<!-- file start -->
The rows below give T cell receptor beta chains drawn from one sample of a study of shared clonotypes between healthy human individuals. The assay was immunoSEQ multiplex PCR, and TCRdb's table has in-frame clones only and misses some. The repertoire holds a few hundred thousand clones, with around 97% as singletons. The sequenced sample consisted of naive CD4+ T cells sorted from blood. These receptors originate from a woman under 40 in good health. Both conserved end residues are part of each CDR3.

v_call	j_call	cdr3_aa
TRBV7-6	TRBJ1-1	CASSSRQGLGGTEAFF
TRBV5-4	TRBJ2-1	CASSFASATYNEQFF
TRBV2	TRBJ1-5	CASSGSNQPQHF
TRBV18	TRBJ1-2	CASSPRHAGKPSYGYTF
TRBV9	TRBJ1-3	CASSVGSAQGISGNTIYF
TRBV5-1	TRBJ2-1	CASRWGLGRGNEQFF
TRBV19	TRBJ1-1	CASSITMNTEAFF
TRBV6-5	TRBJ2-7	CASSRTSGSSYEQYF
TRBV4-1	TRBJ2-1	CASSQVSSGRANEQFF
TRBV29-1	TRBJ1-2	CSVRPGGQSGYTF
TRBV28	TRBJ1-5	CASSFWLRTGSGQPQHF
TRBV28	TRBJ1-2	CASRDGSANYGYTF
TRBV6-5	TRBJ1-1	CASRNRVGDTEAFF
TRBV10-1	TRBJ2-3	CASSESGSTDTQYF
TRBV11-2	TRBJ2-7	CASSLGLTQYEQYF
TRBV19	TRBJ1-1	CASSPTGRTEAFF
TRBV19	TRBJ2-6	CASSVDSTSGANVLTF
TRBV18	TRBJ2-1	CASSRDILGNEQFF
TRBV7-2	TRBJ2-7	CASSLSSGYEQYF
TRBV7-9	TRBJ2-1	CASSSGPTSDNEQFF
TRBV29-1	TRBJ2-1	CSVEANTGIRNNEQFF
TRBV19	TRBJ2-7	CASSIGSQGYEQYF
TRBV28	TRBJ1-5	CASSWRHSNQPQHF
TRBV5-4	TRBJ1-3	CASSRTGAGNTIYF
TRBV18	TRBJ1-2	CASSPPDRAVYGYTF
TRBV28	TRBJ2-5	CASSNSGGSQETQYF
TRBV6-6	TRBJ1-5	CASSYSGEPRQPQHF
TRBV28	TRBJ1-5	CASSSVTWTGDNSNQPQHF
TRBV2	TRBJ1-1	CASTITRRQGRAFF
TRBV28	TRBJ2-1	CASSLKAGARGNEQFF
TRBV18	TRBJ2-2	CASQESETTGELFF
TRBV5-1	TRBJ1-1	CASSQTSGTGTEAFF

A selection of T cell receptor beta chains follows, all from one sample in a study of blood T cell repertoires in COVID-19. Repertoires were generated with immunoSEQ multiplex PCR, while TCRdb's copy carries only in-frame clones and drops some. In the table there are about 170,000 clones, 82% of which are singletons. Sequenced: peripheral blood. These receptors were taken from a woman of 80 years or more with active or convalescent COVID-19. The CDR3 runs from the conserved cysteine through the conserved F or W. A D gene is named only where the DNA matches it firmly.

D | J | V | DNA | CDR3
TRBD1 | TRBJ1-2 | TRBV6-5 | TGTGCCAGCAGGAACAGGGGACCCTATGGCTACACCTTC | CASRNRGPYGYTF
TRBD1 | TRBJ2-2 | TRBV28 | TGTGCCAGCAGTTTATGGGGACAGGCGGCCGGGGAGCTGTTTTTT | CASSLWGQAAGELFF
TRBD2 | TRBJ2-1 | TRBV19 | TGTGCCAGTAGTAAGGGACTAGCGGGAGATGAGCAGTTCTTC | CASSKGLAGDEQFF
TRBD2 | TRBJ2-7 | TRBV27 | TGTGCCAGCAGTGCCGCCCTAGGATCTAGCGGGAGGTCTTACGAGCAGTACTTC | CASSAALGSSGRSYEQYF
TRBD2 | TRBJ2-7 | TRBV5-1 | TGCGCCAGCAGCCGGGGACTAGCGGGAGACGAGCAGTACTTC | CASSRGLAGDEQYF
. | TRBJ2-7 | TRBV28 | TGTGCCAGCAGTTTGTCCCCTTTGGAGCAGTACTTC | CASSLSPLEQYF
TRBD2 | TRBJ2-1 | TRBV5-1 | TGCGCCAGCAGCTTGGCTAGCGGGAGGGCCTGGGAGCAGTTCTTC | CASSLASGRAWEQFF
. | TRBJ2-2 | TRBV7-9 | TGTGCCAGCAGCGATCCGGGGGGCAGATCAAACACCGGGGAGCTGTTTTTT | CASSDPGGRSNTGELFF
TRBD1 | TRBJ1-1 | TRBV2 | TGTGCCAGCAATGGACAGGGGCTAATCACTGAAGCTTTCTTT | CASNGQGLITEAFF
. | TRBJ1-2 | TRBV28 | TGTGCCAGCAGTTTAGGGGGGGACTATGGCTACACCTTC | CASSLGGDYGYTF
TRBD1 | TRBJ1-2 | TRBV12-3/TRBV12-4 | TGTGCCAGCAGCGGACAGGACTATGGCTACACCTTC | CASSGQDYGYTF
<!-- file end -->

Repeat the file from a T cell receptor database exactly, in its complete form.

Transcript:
The rows below give T cell receptor beta chains drawn from one sample of a study of shared clonotypes between healthy human individuals. The assay was immunoSEQ multiplex PCR, and TCRdb's table has in-frame clones only and misses some. The repertoire holds a few hundred thousand clones, with around 97% as singletons. The sequenced sample consisted of naive CD4+ T cells sorted from blood. These receptors originate from a woman under 40 in good health. Both conserved end residues are part of each CDR3.

v_call	j_call	cdr3_aa
TRBV7-6	TRBJ1-1	CASSSRQGLGGTEAFF
TRBV5-4	TRBJ2-1	CASSFASATYNEQFF
TRBV2	TRBJ1-5	CASSGSNQPQHF
TRBV18	TRBJ1-2	CASSPRHAGKPSYGYTF
TRBV9	TRBJ1-3	CASSVGSAQGISGNTIYF
TRBV5-1	TRBJ2-1	CASRWGLGRGNEQFF
TRBV19	TRBJ1-1	CASSITMNTEAFF
TRBV6-5	TRBJ2-7	CASSRTSGSSYEQYF
TRBV4-1	TRBJ2-1	CASSQVSSGRANEQFF
TRBV29-1	TRBJ1-2	CSVRPGGQSGYTF
TRBV28	TRBJ1-5	CASSFWLRTGSGQPQHF
TRBV28	TRBJ1-2	CASRDGSANYGYTF
TRBV6-5	TRBJ1-1	CASRNRVGDTEAFF
TRBV10-1	TRBJ2-3	CASSESGSTDTQYF
TRBV11-2	TRBJ2-7	CASSLGLTQYEQYF
TRBV19	TRBJ1-1	CASSPTGRTEAFF
TRBV19	TRBJ2-6	CASSVDSTSGANVLTF
TRBV18	TRBJ2-1	CASSRDILGNEQFF
TRBV7-2	TRBJ2-7	CASSLSSGYEQYF
TRBV7-9	TRBJ2-1	CASSSGPTSDNEQFF
TRBV29-1	TRBJ2-1	CSVEANTGIRNNEQFF
TRBV19	TRBJ2-7	CASSIGSQGYEQYF
TRBV28	TRBJ1-5	CASSWRHSNQPQHF
TRBV5-4	TRBJ1-3	CASSRTGAGNTIYF
TRBV18	TRBJ1-2	CASSPPDRAVYGYTF
TRBV28	TRBJ2-5	CASSNSGGSQETQYF
TRBV6-6	TRBJ1-5	CASSYSGEPRQPQHF
TRBV28	TRBJ1-5	CASSSVTWTGDNSNQPQHF
TRBV2	TRBJ1-1	CASTITRRQGRAFF
TRBV28	TRBJ2-1	CASSLKAGARGNEQFF
TRBV18	TRBJ2-2	CASQESETTGELFF
TRBV5-1	TRBJ1-1	CASSQTSGTGTEAFF

A selection of T cell receptor beta chains follows, all from one sample in a study of blood T cell repertoires in COVID-19. Repertoires were generated with immunoSEQ multiplex PCR, while TCRdb's copy carries only in-frame clones and drops some. In the table there are about 170,000 clones, 82% of which are singletons. Sequenced: peripheral blood. These receptors were taken from a woman of 80 years or more with active or convalescent COVID-19. The CDR3 runs from the conserved cysteine through the conserved F or W. A D gene is named only where the DNA matches it firmly.

D | J | V | DNA | CDR3
TRBD1 | TRBJ1-2 | TRBV6-5 | TGTGCCAGCAGGAACAGGGGACCCTATGGCTACACCTTC | CASRNRGPYGYTF
TRBD1 | TRBJ2-2 | TRBV28 | TGTGCCAGCAGTTTATGGGGACAGGCGGCCGGGGAGCTGTTTTTT | CASSLWGQAAGELFF
TRBD2 | TRBJ2-1 | TRBV19 | TGTGCCAGTAGTAAGGGACTAGCGGGAGATGAGCAGTTCTTC | CASSKGLAGDEQFF
TRBD2 | TRBJ2-7 | TRBV27 | TGTGCCAGCAGTGCCGCCCTAGGATCTAGCGGGAGGTCTTACGAGCAGTACTTC | CASSAALGSSGRSYEQYF
TRBD2 | TRBJ2-7 | TRBV5-1 | TGCGCCAGCAGCCGGGGACTAGCGGGAGACGAGCAGTACTTC | CASSRGLAGDEQYF
. | TRBJ2-7 | TRBV28 | TGTGCCAGCAGTTTGTCCCCTTTGGAGCAGTACTTC | CASSLSPLEQYF
TRBD2 | TRBJ2-1 | TRBV5-1 | TGCGCCAGCAGCTTGGCTAGCGGGAGGGCCTGGGAGCAGTTCTTC | CASSLASGRAWEQFF
. | TRBJ2-2 | TRBV7-9 | TGTGCCAGCAGCGATCCGGGGGGCAGATCAAACACCGGGGAGCTGTTTTTT | CASSDPGGRSNTGELFF
TRBD1 | TRBJ1-1 | TRBV2 | TGTGCCAGCAATGGACAGGGGCTAATCACTGAAGCTTTCTTT | CASNGQGLITEAFF
. | TRBJ1-2 | TRBV28 | TGTGCCAGCAGTTTAGGGGGGGACTATGGCTACACCTTC | CASSLGGDYGYTF
TRBD1 | TRBJ1-2 | TRBV12-3/TRBV12-4 | TGTGCCAGCAGCGGACAGGACTATGGCTACACCTTC | CASSGQDYGYTF